Hurricane season lasts June 1 through November 30. Make a plan to protect the people and things you value.
In the past five years, JEA has invested hundreds of millions of dollars in hardening our electric, water and sewer systems to make them more resistant to storm-related disruptions. These critical repairs and improvements help us restore power and return to
normal operations more quickly after a major storm.
Below, you will find some tips to help your family weather Northeast Florida's next major storm.
Make sure we have your latest phone number (cellphone and land line) as well as an email address on file, as we’ll be communicating with customers through these channels. Update your contact information online or call us at
(904) 665-6000 to update your contact information by phone.
Proper tree care and routine trimming can greatly reduce outages to the power grid as seen during Hurricane Matthew in 2016 by improving tree structure and health. Local tree care specialists and arborists can help identify risks and minimize damage before the storm strikes.
Pruning Your Trees JEA's Tree Damage and Debris Removal Policy
For more tips, follow the
City of Jacksonville's recommendations for what you should have in your Emergency
Just as you should create a plan for you family, business owners should develop a plan that will safeguard employees, critical infrastructure and data/information in the event of a storm. This will ensure you can get back to work quickly and safely with minimal disruption or loss.
JEA does not restore power to certain customers before others, no matter their dependence on life-sustaining medical devices. Customers with such devices should consider sitting the storm out at a storm shelter.
City of Jacksonville Special Needs Shelter Information
St. Johns County Special Needs Shelter Information
Clay County Special Needs Shelter Information
Nassau County Special Needs Shelter Information
Register your standby generator with JEA to avoid injury or death of JEA employees working on power lines.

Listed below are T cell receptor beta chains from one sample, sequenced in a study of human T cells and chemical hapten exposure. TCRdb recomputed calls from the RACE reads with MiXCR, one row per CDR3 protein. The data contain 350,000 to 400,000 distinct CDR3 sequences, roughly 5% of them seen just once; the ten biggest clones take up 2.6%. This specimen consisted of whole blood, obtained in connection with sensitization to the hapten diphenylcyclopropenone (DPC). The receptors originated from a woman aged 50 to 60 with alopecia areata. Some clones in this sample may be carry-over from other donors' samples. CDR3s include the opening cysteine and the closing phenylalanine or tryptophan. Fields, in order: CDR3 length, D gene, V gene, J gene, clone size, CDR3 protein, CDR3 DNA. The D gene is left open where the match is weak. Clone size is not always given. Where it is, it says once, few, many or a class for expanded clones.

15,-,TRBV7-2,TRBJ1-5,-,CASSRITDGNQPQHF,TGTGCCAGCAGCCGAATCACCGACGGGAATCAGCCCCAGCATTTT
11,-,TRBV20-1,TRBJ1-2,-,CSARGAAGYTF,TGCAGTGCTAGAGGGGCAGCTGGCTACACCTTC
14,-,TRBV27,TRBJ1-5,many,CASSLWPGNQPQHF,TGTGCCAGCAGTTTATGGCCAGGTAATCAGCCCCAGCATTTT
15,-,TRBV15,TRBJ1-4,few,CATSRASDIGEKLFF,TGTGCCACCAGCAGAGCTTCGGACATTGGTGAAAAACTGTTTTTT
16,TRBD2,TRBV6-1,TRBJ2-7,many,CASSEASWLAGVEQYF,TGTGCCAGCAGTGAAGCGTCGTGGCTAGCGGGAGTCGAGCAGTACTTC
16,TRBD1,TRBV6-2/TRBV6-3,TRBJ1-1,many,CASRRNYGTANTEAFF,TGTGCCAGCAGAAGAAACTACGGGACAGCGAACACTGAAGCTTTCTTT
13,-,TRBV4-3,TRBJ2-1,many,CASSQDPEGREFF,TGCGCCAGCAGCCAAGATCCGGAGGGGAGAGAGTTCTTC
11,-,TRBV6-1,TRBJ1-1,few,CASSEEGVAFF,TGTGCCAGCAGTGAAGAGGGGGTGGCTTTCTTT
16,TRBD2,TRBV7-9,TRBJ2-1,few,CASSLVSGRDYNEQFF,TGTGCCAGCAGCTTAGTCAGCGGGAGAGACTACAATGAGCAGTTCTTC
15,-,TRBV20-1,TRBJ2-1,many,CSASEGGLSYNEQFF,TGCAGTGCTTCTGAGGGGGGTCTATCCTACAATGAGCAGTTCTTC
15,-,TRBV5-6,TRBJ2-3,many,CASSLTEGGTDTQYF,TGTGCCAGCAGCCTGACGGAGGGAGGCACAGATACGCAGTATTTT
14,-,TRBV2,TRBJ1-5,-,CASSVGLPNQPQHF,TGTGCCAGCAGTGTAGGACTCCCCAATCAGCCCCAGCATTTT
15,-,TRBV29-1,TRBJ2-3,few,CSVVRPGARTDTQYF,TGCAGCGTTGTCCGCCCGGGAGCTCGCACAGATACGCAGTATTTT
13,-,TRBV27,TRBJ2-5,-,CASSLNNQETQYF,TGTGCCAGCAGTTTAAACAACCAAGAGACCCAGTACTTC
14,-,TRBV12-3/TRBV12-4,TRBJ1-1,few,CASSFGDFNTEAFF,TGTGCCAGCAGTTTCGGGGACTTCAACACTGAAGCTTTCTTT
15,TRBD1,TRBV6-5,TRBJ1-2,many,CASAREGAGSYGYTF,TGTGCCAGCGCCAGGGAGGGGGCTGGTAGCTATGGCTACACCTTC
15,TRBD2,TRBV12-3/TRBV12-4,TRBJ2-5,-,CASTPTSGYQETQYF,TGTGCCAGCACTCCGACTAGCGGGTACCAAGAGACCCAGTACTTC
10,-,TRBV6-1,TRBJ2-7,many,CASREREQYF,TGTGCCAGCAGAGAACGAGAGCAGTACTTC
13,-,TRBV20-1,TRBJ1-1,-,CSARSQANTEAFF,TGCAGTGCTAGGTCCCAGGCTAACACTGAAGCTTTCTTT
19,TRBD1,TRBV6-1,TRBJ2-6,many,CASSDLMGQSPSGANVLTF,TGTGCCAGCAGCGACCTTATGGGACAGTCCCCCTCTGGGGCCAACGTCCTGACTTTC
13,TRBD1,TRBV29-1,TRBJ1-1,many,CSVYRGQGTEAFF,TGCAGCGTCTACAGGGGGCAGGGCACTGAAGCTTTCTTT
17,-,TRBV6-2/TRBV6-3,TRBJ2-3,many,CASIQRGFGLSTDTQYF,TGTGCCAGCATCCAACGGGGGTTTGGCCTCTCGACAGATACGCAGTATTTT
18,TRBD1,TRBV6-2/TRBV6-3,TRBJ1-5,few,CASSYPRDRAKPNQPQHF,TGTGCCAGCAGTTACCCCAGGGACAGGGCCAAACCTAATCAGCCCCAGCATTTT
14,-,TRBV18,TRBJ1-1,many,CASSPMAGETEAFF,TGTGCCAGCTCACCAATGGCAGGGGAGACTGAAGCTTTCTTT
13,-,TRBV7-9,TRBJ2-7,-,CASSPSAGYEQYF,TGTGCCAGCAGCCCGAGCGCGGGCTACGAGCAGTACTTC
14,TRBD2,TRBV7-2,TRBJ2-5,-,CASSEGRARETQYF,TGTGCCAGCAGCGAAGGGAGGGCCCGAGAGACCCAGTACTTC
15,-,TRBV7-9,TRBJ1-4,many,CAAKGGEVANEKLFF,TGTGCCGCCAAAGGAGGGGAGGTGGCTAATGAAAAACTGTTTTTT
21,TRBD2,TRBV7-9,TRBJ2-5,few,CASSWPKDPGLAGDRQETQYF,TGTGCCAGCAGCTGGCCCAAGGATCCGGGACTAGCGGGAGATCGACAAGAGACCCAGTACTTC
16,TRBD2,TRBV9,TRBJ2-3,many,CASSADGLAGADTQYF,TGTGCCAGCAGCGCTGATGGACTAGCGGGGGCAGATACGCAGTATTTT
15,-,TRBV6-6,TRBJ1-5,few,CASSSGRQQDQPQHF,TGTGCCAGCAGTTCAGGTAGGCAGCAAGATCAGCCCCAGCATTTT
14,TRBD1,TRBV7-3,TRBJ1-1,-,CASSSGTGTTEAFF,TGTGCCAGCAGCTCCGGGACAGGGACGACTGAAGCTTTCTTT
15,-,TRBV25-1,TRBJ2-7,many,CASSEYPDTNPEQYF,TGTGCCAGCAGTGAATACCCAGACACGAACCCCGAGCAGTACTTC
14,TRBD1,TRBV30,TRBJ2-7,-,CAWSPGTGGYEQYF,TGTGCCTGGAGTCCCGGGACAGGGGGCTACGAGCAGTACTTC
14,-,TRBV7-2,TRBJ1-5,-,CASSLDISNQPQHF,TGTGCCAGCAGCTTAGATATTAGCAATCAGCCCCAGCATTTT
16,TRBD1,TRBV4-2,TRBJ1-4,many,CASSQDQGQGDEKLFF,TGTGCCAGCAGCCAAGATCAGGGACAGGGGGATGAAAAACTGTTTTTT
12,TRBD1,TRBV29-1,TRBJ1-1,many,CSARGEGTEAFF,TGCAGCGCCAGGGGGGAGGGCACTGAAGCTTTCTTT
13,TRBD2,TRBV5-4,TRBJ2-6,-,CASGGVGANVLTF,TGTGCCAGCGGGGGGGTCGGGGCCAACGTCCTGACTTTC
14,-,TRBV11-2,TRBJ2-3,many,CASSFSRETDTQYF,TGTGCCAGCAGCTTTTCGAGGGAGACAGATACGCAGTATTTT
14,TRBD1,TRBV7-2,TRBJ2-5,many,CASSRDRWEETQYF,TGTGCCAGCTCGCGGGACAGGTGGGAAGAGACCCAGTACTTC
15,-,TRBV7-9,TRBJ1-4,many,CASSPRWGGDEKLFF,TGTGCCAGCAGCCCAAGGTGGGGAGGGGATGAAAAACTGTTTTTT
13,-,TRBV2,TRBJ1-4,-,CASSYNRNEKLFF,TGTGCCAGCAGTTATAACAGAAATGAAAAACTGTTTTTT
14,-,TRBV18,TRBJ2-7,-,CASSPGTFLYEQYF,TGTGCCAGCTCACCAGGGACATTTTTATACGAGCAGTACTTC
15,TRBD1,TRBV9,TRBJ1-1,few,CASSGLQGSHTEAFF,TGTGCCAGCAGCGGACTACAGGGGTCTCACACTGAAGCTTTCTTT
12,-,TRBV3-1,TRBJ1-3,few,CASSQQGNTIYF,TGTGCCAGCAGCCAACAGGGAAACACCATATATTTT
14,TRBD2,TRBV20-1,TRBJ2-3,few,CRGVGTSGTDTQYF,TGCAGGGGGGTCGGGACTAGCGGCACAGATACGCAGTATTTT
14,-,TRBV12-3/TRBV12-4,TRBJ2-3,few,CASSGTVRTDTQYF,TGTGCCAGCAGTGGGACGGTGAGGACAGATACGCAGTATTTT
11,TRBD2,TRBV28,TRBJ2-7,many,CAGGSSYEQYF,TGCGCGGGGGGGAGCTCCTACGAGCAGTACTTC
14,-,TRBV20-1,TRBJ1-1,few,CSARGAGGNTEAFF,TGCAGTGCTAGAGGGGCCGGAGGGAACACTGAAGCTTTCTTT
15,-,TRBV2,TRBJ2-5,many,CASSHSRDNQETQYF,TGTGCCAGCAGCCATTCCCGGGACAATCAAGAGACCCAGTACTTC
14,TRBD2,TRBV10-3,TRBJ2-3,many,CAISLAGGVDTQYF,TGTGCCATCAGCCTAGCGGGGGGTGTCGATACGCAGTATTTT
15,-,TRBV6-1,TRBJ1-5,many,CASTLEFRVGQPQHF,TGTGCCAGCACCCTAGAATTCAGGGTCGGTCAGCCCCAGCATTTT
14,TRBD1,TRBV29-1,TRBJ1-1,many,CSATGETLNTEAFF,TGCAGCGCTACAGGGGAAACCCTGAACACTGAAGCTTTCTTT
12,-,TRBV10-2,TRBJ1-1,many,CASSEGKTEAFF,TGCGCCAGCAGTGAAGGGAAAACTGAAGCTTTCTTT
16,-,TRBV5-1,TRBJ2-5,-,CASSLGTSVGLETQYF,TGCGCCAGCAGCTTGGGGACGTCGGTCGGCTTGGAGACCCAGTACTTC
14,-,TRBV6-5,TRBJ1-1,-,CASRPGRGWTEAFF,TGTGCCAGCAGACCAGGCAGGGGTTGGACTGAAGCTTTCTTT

Do not connect your generator directly to your home's wiring. Generators can "backfeed" into the power lines attached to your home, which can increase voltage anywhere on our system and seriously injure or kill a JEA lineman or your neighbor on the same line. Additionally, do not plug a portable generator into an electrical outlet in your home or garage. It can still backfeed power into JEA’s utility lines.
Florida Law requires that if you wish to hard-wire a generator to your home, it must be installed by a licensed electrician with an approved transfer switch. You may also consider having an electrician install a transfer switch in your home, so it's safe and convenient to switch to the generator when the times comes.
Read more about Generator Safety
Check to see if your home is vulnerable to hurricane tidal surge flooding. The City of Jacksonville's storm surge map gives you a general indication of the extent of flooding that might be experienced from various hurricane categories.
City of Jacksonville Evacuation Zones MapSt. Johns County Evacuation Zones MapNassau County Evacuation Zones MapClay County Evacuation Zones Map
Some emergency management professionals recommend unplugging appliances and/or turning off power at the circuit breaker before evacuating in order to reduce the risk of fire or electrical hazards related to flooding. Homeowners should keep in mind, however,
that any food left in the refrigerator or freezer will spoil, and some alarm systems and sump pumps may not work if the power remains off for an extended period.
For those who choose to leave the power on, experts recommend turning the refrigerator and freezer up to their highest settings to reduce the risk of food spoilage should the power go out.
Safety experts do recommend that upon returning home after evacuating, homeowners turn off the electricity at the circuit breaker prior to entering to avoid any possible electrical hazards due to flooding. Enter with caution, avoid touching any electrical
equipment and seek professional help if there is any sign of flooding or potential electrical danger.